1932 Marmon Sixteen

Specifications

Engine: 491 C.I. V16

Horsepower: 200 @ 3400 RPM

Torque: 400 lbs./ft.

Top Speed: 105 MPH

Weight: 5090 lbs.

Suspension: Rigid axles, semi-elliptic springs, 2-way hydraulic shock absorbers

Brakes: Duo-Servo with vacuum booster, 16-in. drums

Howard Carpenter Marmon was the son of an Indianapolis manufacturer of milling machinery. Enamored of all types of machinery, he built a car of his own design, completed in 1902. Remarkable for its use of full pressure lubrication, it had an air-cooled powertrain with no universal joints, made possible by mounting the running gear on a separate subframe. By 1909, Marmon was in full production of water-cooled cars. 

In 1926, Howard Marmon began work on his masterpiece, a sixteen-cylinder luxury car. The heart of the new model was a lightweight, all-alloy 45-degree V-16 of 491 cu. in. Its operation was so smooth that a light flywheel was possible, which in turn facilitated rapid acceleration. The valve gear was carefully designed to be compact and well lubricated, making it nearly silent. 

Magnificent though it was, the Marmon Sixteen was not ready for production until early in 1931. The total for 1932 was just 10 percent of an underwhelming 1,365 total cars. However, it is not hard to understand with just 86 cars of all types sold that year, Marmon was in receivership by the first of May.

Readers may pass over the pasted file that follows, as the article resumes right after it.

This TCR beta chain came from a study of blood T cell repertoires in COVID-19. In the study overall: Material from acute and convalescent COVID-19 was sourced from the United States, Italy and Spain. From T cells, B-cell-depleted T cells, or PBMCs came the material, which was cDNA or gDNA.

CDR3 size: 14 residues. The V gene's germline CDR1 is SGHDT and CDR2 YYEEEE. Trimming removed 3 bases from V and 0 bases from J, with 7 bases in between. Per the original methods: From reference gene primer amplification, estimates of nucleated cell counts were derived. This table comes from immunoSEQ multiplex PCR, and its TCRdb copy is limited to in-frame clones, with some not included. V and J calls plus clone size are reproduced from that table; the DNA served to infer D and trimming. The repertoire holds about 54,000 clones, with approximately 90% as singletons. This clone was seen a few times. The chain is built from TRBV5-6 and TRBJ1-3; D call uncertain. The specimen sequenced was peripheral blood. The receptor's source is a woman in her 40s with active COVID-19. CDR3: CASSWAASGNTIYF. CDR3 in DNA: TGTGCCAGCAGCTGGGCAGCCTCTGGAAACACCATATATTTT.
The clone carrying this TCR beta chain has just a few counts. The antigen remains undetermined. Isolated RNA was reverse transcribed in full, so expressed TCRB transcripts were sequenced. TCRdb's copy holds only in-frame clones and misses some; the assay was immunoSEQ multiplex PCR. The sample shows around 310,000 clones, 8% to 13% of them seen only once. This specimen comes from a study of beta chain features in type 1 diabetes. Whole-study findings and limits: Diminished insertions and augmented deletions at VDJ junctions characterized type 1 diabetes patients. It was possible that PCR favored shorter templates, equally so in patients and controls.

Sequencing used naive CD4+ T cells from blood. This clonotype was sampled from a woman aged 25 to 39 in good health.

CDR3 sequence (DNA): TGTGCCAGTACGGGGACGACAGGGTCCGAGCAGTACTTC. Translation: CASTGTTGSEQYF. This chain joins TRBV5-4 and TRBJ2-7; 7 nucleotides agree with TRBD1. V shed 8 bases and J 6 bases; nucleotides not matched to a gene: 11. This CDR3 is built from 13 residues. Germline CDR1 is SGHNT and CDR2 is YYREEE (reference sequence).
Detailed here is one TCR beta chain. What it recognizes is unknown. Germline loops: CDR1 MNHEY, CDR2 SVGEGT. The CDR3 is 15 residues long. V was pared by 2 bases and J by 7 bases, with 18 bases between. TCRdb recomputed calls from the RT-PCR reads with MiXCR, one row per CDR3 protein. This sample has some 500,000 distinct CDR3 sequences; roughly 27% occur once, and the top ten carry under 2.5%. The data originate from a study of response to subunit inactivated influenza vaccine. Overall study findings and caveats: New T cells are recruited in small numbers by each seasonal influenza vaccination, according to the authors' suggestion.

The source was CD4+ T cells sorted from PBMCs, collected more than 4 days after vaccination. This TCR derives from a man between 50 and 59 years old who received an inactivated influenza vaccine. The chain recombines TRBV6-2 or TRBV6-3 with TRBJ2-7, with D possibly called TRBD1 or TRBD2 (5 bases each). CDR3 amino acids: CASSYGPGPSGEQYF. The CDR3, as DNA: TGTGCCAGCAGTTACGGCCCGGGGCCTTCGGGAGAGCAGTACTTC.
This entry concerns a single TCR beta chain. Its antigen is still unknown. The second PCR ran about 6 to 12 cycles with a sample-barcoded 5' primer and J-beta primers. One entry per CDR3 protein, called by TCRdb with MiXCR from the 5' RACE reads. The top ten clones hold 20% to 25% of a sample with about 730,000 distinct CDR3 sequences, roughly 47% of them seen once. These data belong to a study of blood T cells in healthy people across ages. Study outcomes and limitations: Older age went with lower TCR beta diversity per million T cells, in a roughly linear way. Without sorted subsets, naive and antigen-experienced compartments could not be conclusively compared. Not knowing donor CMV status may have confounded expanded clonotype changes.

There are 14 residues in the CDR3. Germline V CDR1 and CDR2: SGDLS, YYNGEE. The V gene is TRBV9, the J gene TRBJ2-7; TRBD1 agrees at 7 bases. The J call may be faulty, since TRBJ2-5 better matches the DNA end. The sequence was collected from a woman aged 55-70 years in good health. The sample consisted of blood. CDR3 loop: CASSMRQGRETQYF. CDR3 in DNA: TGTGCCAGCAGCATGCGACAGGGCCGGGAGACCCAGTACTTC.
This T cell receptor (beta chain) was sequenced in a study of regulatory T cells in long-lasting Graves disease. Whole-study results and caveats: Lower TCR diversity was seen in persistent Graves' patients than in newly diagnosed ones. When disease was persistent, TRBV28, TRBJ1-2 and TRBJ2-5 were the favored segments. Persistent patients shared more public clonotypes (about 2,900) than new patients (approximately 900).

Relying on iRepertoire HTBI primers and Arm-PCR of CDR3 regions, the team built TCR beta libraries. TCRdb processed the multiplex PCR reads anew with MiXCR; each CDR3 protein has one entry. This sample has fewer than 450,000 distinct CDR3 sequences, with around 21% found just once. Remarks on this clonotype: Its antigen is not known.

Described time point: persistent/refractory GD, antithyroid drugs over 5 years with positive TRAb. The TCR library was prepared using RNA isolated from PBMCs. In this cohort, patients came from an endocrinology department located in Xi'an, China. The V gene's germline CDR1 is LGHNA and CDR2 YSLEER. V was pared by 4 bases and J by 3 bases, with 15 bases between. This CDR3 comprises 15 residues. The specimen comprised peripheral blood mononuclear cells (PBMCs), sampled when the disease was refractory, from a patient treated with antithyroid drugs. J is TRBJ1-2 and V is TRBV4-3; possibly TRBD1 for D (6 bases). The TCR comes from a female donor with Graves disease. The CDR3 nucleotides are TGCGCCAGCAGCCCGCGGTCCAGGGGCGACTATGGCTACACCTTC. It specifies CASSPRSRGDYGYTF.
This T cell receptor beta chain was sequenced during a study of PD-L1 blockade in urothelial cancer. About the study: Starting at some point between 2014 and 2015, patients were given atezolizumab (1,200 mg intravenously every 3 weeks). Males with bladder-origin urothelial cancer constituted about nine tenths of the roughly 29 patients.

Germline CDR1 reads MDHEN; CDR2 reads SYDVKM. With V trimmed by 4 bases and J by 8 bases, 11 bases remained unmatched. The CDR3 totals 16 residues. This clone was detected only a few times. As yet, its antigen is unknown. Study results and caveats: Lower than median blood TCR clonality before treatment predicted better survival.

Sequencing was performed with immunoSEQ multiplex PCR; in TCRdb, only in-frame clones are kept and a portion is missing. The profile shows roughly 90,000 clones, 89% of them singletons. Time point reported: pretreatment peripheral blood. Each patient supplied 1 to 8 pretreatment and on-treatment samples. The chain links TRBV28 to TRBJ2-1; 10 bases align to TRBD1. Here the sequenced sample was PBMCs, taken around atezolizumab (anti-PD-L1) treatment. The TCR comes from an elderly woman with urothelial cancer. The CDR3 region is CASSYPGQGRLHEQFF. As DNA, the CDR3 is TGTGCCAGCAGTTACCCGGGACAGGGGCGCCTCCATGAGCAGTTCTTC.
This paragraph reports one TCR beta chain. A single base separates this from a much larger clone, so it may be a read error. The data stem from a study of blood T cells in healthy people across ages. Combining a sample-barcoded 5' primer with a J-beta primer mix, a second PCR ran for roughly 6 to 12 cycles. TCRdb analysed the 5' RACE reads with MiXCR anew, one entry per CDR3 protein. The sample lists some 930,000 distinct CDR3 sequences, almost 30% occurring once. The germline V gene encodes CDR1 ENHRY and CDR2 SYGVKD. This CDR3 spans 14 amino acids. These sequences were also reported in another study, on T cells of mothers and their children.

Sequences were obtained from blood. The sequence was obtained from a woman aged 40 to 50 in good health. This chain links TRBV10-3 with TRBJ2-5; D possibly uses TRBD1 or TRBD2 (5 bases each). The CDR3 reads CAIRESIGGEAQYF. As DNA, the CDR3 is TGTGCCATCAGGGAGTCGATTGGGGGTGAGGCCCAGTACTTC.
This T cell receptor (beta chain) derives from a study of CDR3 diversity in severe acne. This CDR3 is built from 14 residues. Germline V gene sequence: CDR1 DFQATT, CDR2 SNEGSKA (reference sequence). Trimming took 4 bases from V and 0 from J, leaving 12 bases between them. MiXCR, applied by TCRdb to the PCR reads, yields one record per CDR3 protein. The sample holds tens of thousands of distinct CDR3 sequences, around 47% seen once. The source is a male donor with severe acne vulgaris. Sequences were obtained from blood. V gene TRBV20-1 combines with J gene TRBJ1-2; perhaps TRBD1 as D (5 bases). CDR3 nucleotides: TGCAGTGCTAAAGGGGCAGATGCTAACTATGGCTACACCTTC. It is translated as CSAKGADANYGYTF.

Known ownership of this Marmon dates back to 1955. In the spring of 1999, the car was purchased by Philip Bray of Grosse Ile, Michigan. Bray entered the car in CCCA competition, winning First Primary at a Michigan Grand Classic in 2001. It subsequently earned Senior honors in 2002 and Premier the same year, with 99.75 points. Raymond Drake, of Cripple Creek, Colorado, bought it from Bray in 2004, and it was acquired by the Burdick Collection in 2007.

Like all Marmon cars, it easily manages to be imposing without appearing flashy. Painted green, with an understated beige interior, it has metal-covered dual side-mount spares and Firestone Deluxe Champion wide whitewall tires. Senior Trippe driving lights nicely compliment the C.M. Hall Depress Beam headlamps. The rumble seat is upholstered in correct pleated leather and features arm rests. There is a golf bag door on the right side. Mileage showing is slightly more than 31,000, commensurate with reported sightings during its history. With its known history, and original engine and body, this Sixteen is among the best of its small constituency of survivors.

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